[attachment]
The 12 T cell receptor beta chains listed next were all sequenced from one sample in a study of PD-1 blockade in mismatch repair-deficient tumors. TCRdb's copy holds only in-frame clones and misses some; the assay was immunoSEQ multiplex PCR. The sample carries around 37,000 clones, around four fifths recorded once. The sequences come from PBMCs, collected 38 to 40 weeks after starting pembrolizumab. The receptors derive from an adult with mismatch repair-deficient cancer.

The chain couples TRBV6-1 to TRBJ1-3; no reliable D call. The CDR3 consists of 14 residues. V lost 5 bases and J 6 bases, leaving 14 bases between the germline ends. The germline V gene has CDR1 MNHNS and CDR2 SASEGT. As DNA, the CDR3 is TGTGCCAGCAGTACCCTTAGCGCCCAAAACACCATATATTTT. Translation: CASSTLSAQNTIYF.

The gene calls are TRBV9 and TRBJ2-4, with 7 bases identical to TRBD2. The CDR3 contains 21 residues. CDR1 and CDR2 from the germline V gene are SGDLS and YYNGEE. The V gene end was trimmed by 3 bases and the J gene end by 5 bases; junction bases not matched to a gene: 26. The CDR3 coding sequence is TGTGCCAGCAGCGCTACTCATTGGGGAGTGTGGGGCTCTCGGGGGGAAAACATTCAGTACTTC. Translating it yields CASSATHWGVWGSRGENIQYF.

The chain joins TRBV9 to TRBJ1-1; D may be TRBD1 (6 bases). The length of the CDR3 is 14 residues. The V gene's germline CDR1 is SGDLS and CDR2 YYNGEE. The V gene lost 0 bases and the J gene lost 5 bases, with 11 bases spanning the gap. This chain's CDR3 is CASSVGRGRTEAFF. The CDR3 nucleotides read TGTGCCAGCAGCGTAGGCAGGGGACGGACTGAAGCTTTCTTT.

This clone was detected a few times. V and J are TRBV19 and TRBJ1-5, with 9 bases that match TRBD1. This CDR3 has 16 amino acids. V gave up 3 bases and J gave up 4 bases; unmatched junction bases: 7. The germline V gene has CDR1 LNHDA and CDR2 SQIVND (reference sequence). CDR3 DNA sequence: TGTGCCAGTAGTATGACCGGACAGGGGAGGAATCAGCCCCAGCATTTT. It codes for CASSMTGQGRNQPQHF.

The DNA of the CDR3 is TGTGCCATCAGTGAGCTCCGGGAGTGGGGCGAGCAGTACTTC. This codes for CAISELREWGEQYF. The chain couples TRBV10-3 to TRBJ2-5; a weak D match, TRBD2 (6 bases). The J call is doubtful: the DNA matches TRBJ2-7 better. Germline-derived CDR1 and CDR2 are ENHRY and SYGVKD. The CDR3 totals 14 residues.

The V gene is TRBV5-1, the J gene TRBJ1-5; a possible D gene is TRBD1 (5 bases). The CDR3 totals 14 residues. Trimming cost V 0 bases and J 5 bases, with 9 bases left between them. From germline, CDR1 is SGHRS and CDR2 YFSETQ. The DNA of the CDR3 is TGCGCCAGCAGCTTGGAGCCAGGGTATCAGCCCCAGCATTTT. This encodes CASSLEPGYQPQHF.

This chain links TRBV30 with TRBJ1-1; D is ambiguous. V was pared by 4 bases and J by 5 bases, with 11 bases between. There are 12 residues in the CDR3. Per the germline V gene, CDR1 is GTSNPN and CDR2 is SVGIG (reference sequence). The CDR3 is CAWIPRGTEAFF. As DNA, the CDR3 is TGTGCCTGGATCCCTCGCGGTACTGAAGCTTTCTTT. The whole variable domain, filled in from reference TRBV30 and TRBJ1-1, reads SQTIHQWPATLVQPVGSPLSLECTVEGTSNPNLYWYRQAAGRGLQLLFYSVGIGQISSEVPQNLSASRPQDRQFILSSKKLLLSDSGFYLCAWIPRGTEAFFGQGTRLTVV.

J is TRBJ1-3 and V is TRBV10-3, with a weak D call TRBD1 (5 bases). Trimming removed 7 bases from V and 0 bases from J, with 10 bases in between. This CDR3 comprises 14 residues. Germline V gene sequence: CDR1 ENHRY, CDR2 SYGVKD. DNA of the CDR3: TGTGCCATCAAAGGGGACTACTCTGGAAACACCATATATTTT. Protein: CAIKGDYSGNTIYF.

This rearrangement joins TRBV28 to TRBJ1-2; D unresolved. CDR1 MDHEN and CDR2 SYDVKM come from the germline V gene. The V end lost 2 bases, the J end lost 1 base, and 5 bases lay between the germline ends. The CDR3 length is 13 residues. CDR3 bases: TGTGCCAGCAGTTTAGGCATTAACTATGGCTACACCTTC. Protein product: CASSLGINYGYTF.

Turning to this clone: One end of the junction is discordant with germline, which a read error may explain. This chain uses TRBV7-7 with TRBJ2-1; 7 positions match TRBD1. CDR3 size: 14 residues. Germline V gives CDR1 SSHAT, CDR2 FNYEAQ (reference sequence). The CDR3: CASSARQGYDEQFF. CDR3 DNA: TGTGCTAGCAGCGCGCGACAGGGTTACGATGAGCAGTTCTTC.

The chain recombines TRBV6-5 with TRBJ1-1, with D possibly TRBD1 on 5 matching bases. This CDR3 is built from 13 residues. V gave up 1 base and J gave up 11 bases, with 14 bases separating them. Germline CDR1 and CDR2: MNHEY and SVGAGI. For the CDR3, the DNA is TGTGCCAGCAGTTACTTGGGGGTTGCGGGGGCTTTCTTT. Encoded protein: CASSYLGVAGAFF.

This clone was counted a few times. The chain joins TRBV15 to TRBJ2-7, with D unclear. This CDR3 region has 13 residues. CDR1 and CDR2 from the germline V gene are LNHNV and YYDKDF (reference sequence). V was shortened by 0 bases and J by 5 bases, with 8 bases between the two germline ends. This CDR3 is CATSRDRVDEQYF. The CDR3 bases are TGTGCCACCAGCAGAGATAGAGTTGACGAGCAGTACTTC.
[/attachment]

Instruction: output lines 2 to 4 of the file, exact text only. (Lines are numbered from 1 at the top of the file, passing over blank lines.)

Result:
The chain couples TRBV6-1 to TRBJ1-3; no reliable D call. The CDR3 consists of 14 residues. V lost 5 bases and J 6 bases, leaving 14 bases between the germline ends. The germline V gene has CDR1 MNHNS and CDR2 SASEGT. As DNA, the CDR3 is TGTGCCAGCAGTACCCTTAGCGCCCAAAACACCATATATTTT. Translation: CASSTLSAQNTIYF.

The gene calls are TRBV9 and TRBJ2-4, with 7 bases identical to TRBD2. The CDR3 contains 21 residues. CDR1 and CDR2 from the germline V gene are SGDLS and YYNGEE. The V gene end was trimmed by 3 bases and the J gene end by 5 bases; junction bases not matched to a gene: 26. The CDR3 coding sequence is TGTGCCAGCAGCGCTACTCATTGGGGAGTGTGGGGCTCTCGGGGGGAAAACATTCAGTACTTC. Translating it yields CASSATHWGVWGSRGENIQYF.

The chain joins TRBV9 to TRBJ1-1; D may be TRBD1 (6 bases). The length of the CDR3 is 14 residues. The V gene's germline CDR1 is SGDLS and CDR2 YYNGEE. The V gene lost 0 bases and the J gene lost 5 bases, with 11 bases spanning the gap. This chain's CDR3 is CASSVGRGRTEAFF. The CDR3 nucleotides read TGTGCCAGCAGCGTAGGCAGGGGACGGACTGAAGCTTTCTTT.